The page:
The Bulls Minus D-Rose

Attended my first-ever Bulls playoff game today, a 103-91 win over the Philadelphia 76ers. It was a phenomenal experience, from the iconic intro to a pretty easy win at the final buzzer. Phenomenal in every aspect until 1:10 left in the fourth quarter, when this happened. The consensus opinion seems to be that the Bulls are done, have no chance of making a deep playoff run, can’t beat Boston if they can even get by Philly without Derrick.

Here’s my attempt at optimism (and obviously thoughts and prayers go out to Derrick, and wish him a speedy recovery):

The Bulls are the deepest team in the league, with the possible exception of San Antonio. The Bulls have beaten Miami, Boston, Orlando, New York, Atlanta and yes, Philly without Rose this year, going 18-9 in the 27 games he missed. That .667 win percentage would still have netted them the No. 2 seed in the East, ahead of Indiana and only two games behind Miami. C.J. Watson, while certainly not the caliber of player Rose is, has shown he can step into the point guard role as a starter, score, distribute, and run the Bulls’ offense. Yes, he didn’t have a great game today, but there’s no reason to doubt that he and the rest of the bench mob can step it up without their superstar.

There’s also been a lot of criticism of Coach Tom Thibodeau’s decision to leave Rose in the game with a double-digit lead and the outcome hardly in question so late in the fourth quarter. Some of that criticism is valid, I believe, but that’s how Thibs coaches, and why he’s been so successful: his mantra — as well as Derrick’s, though it certainly didn’t pay off today — seems to be “go hard, or go home.” I think Thibs has the ability to get this team through, particularly with a healthy Rip Hamilton (who was outstanding today), a hot Kyle Korver, and late-season improvements by Joakim Noah and Carlos Boozer.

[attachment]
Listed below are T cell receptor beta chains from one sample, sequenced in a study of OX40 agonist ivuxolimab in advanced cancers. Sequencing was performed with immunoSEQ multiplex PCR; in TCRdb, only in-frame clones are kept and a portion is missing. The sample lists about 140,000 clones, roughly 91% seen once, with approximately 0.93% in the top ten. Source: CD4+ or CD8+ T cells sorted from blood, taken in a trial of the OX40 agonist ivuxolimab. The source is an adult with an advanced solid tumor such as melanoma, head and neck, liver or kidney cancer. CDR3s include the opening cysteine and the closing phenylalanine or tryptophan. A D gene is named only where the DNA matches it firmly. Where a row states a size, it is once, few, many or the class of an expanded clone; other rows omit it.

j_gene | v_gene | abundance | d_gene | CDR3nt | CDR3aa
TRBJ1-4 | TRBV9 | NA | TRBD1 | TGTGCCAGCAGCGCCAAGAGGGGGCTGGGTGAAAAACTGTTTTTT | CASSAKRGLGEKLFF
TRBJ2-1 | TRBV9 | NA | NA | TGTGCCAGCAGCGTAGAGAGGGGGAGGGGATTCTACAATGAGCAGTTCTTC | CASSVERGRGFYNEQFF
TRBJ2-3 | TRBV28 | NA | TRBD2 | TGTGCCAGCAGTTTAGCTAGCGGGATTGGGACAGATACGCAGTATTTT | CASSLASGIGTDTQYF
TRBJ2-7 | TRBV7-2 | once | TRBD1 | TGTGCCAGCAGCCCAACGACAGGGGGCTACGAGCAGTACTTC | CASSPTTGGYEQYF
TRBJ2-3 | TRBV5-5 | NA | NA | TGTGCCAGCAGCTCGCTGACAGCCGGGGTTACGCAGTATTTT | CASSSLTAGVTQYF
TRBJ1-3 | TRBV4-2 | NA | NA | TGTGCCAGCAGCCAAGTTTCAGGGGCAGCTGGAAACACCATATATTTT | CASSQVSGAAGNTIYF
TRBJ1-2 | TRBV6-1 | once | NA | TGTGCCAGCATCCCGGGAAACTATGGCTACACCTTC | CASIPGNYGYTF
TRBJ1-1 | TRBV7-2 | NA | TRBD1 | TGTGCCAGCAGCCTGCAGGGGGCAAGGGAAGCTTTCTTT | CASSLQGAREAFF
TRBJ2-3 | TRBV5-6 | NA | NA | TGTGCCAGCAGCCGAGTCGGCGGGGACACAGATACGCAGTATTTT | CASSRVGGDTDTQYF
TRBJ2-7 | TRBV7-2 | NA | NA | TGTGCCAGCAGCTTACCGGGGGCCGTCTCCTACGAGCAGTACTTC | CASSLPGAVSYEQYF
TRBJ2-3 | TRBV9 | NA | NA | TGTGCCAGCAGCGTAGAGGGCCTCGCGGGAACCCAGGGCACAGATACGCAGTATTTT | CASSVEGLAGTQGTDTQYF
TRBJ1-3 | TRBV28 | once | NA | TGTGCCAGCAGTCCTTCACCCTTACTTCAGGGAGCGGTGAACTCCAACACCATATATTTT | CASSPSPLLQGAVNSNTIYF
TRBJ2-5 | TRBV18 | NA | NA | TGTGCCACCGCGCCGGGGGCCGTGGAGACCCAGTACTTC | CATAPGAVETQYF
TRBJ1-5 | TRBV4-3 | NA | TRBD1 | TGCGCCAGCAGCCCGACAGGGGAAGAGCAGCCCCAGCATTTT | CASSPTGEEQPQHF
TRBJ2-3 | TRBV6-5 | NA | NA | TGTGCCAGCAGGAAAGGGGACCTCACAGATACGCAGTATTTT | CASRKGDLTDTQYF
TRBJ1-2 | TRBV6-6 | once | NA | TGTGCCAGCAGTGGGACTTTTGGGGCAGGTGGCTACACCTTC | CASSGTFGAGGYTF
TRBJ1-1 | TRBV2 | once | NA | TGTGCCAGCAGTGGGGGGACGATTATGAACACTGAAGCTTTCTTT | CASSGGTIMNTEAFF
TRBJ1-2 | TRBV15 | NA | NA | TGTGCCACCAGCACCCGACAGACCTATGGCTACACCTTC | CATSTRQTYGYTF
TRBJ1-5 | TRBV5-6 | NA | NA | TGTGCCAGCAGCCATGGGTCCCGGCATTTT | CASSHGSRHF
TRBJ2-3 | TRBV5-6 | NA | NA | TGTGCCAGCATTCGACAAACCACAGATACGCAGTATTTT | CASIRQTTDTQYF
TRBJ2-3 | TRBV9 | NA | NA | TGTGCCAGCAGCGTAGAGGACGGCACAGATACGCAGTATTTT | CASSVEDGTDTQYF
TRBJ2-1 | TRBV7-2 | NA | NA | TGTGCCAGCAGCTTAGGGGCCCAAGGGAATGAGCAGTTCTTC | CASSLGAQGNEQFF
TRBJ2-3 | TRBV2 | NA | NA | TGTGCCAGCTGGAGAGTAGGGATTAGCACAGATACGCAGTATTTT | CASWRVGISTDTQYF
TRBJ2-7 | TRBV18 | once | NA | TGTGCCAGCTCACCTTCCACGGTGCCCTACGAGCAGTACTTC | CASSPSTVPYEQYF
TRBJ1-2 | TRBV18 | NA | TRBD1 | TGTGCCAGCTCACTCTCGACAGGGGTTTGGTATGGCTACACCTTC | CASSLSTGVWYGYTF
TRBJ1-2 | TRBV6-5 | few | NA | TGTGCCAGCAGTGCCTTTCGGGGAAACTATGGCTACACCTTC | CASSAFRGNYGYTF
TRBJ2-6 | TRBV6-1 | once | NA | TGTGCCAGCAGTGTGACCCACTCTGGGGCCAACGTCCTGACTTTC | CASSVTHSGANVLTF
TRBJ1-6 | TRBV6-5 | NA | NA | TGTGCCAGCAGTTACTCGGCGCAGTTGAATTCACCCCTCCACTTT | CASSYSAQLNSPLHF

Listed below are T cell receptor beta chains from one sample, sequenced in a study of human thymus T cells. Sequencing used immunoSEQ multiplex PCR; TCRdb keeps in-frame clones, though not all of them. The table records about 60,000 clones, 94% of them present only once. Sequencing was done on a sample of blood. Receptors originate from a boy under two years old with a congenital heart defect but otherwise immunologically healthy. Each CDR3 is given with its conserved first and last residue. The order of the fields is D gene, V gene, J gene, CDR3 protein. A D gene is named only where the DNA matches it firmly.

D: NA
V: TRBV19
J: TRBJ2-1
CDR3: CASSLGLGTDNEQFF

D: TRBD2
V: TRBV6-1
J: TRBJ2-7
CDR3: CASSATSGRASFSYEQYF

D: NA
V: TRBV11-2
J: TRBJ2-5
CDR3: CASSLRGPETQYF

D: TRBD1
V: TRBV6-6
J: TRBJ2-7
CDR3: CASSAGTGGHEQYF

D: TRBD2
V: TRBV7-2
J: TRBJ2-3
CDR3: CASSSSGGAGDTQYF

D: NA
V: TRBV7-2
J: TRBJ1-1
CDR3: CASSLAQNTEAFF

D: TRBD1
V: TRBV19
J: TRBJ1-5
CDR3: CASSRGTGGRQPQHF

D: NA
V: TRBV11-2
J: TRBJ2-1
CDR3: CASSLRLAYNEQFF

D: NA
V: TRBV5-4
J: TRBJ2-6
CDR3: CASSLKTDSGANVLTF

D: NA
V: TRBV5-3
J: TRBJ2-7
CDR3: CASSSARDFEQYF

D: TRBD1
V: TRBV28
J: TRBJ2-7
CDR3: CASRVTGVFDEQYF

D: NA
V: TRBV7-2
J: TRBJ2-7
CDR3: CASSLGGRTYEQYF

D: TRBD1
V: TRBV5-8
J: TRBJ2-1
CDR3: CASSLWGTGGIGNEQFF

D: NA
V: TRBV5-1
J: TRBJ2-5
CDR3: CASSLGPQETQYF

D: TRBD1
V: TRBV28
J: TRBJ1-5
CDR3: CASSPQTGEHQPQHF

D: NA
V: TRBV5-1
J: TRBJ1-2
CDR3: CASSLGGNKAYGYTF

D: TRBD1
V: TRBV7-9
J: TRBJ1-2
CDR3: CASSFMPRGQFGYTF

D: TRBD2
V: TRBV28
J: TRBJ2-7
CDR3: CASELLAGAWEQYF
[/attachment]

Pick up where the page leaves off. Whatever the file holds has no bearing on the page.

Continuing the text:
The Bulls will get past Philly, maybe in five or six games instead of four or five, but they will advance. In the second round, they’re likely to face Boston (which, let’s face it, and regardless of Ray Allen’s health, is just a better and hotter team than Atlanta), which will be a definite challenge. The Celtics core of Kevin Garnett, Paul Pierce, Allen, and Rajon Rondo has a title to their credit and a good deal of playoff experience. Brandon Bass has been great for them all year, and — as none other than Celtic fan-in-chief Bill Simmons wrote — Greg Stiemsma has come out of nowhere to make significant contributions for the C’s. They’re a dangerous, dangerous team fueled in addition by the knowledge that the 2011-2012 season is likely the last hurrah for the Big Three/Four, given the advanced age of Garnett/Pierce/Allen (even despite Garnett’s second-half resurgence getting more time in the paint).

And yet. The Bulls, again, are the deepest team in the league. They have home-court advantage. They’ve beaten the C’s without Rose. No, a regular-season game isn’t the same as a game in a best-of-seven, but they have the best head coach in the league not named Greg Popovich, and they have the talent. It’s absurdly premature to write off their title hopes, though the hill did become that much steeper with the loss of Rose. Are they favorites to emerge from the East anymore? No. Are they done (as so many were quick to assert)? Hell no. They can beat Boston. They can beat Miami. Do I think it’s likely they will? Also no, but they’re by no stretch of the imagination dead in the water. See Red.

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~ by Benji on 28 April 2012.

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